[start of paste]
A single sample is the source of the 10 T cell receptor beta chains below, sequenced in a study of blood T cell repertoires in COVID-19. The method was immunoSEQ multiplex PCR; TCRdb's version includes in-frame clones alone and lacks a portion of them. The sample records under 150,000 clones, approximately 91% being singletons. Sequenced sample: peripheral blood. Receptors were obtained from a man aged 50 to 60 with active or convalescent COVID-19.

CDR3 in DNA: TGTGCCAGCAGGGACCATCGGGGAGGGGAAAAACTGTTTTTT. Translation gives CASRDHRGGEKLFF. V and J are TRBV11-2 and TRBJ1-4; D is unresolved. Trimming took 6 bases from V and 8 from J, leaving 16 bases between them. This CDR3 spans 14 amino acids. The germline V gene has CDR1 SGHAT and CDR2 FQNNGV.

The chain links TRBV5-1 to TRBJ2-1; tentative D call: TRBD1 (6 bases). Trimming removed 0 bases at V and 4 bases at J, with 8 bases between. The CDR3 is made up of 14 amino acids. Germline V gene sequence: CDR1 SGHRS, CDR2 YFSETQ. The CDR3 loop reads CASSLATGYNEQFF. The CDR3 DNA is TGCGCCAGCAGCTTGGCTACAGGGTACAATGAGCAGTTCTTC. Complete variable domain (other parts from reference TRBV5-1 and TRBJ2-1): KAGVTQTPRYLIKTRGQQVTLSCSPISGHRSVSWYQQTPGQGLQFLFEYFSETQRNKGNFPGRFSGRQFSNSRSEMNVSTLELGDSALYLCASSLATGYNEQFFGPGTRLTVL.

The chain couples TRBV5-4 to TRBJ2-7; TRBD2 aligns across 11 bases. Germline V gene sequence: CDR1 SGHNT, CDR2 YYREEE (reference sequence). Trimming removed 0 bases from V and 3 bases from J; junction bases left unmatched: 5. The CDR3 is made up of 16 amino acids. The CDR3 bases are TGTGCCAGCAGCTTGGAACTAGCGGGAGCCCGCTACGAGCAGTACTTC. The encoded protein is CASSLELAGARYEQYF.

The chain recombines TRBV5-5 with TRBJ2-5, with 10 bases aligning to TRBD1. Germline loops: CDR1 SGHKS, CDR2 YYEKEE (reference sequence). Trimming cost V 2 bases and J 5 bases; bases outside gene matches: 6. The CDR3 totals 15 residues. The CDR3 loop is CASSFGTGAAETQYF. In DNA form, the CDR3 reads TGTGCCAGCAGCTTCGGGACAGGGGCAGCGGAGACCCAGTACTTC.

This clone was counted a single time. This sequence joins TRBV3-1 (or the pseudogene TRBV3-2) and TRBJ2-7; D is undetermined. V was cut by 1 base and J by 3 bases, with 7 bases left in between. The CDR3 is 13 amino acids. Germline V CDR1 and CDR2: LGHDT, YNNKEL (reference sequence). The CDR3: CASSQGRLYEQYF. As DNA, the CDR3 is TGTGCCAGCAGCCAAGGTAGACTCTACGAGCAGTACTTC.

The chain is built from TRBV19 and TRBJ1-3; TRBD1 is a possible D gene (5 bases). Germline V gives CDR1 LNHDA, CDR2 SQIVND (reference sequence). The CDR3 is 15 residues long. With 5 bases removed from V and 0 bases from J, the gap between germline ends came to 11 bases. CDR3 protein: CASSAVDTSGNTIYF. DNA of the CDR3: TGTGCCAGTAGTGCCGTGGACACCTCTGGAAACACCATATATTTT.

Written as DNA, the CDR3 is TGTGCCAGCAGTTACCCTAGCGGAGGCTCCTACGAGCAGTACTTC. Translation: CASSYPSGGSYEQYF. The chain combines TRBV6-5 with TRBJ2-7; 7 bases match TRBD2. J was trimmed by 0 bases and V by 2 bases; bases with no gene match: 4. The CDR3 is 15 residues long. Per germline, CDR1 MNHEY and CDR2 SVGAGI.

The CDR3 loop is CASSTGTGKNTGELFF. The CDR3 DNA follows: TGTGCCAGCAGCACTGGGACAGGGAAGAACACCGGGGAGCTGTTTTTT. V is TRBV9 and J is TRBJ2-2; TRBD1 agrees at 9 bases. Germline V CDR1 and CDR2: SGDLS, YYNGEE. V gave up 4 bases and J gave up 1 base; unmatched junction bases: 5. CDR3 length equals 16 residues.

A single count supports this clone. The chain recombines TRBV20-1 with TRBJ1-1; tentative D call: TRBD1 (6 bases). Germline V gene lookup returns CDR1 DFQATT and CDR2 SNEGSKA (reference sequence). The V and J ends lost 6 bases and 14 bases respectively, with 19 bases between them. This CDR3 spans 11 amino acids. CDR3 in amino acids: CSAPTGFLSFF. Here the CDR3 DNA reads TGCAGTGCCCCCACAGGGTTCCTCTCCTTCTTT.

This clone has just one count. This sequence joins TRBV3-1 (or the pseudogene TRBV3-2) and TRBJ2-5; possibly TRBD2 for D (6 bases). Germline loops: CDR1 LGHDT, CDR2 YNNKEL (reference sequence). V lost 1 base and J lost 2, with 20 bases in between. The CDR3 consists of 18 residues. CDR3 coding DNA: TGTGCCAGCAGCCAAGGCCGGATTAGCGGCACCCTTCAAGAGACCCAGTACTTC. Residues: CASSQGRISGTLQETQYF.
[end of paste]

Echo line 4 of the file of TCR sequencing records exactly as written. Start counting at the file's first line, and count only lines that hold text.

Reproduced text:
The chain couples TRBV5-4 to TRBJ2-7; TRBD2 aligns across 11 bases. Germline V gene sequence: CDR1 SGHNT, CDR2 YYREEE (reference sequence). Trimming removed 0 bases from V and 3 bases from J; junction bases left unmatched: 5. The CDR3 is made up of 16 amino acids. The CDR3 bases are TGTGCCAGCAGCTTGGAACTAGCGGGAGCCCGCTACGAGCAGTACTTC. The encoded protein is CASSLELAGARYEQYF.